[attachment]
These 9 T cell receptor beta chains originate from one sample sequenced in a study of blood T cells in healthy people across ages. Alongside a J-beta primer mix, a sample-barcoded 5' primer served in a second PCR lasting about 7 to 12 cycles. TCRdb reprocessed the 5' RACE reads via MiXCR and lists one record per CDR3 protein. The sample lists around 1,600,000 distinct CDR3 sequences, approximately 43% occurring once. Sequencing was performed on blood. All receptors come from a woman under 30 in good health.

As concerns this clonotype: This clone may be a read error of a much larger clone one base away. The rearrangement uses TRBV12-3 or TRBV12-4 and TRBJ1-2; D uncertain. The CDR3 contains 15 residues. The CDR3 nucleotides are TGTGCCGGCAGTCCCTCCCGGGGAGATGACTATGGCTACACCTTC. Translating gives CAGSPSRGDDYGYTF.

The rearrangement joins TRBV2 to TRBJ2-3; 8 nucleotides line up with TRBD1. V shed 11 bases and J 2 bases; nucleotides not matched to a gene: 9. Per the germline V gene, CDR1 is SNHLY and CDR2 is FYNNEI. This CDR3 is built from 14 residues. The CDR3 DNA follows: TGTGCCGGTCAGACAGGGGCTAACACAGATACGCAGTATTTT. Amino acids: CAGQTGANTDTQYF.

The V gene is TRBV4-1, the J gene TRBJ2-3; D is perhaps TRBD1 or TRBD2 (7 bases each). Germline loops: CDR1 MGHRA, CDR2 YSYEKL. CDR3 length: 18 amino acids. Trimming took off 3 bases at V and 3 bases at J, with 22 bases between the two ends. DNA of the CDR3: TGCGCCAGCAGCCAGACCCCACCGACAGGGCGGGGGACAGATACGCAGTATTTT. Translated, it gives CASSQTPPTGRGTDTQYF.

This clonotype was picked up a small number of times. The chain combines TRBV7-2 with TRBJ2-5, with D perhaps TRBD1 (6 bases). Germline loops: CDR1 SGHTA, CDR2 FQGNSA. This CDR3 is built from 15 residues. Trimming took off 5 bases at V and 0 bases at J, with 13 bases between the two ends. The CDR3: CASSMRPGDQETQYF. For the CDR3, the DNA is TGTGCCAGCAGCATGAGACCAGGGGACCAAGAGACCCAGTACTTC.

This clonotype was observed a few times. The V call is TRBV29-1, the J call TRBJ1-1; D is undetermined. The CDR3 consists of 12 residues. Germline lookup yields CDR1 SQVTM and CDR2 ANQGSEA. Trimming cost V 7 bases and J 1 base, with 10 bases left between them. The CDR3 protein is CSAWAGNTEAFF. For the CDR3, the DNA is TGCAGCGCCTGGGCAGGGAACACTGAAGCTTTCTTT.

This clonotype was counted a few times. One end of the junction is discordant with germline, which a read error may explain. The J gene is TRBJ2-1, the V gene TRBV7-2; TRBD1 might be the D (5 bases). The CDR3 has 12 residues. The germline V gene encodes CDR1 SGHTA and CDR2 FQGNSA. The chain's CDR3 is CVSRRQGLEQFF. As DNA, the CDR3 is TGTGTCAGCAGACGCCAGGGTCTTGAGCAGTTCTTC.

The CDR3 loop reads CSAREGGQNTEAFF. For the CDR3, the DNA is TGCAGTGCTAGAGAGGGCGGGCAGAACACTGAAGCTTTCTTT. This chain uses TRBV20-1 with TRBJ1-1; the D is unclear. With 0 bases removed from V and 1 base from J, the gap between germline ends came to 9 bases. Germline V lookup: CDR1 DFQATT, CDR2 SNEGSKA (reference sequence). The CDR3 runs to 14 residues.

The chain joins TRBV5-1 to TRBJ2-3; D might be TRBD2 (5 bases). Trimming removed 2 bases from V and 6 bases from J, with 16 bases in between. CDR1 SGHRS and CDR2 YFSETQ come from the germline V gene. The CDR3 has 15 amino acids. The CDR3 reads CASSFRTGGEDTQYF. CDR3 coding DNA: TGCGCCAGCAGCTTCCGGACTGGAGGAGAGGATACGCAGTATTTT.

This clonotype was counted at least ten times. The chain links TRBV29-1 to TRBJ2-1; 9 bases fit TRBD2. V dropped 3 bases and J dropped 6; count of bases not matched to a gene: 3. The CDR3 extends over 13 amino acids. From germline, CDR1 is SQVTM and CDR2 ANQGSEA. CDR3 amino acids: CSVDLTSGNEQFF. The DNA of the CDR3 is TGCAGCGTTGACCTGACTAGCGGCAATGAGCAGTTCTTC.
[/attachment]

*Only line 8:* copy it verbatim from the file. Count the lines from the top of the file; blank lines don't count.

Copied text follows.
The CDR3 loop reads CSAREGGQNTEAFF. For the CDR3, the DNA is TGCAGTGCTAGAGAGGGCGGGCAGAACACTGAAGCTTTCTTT. This chain uses TRBV20-1 with TRBJ1-1; the D is unclear. With 0 bases removed from V and 1 base from J, the gap between germline ends came to 9 bases. Germline V lookup: CDR1 DFQATT, CDR2 SNEGSKA (reference sequence). The CDR3 runs to 14 residues.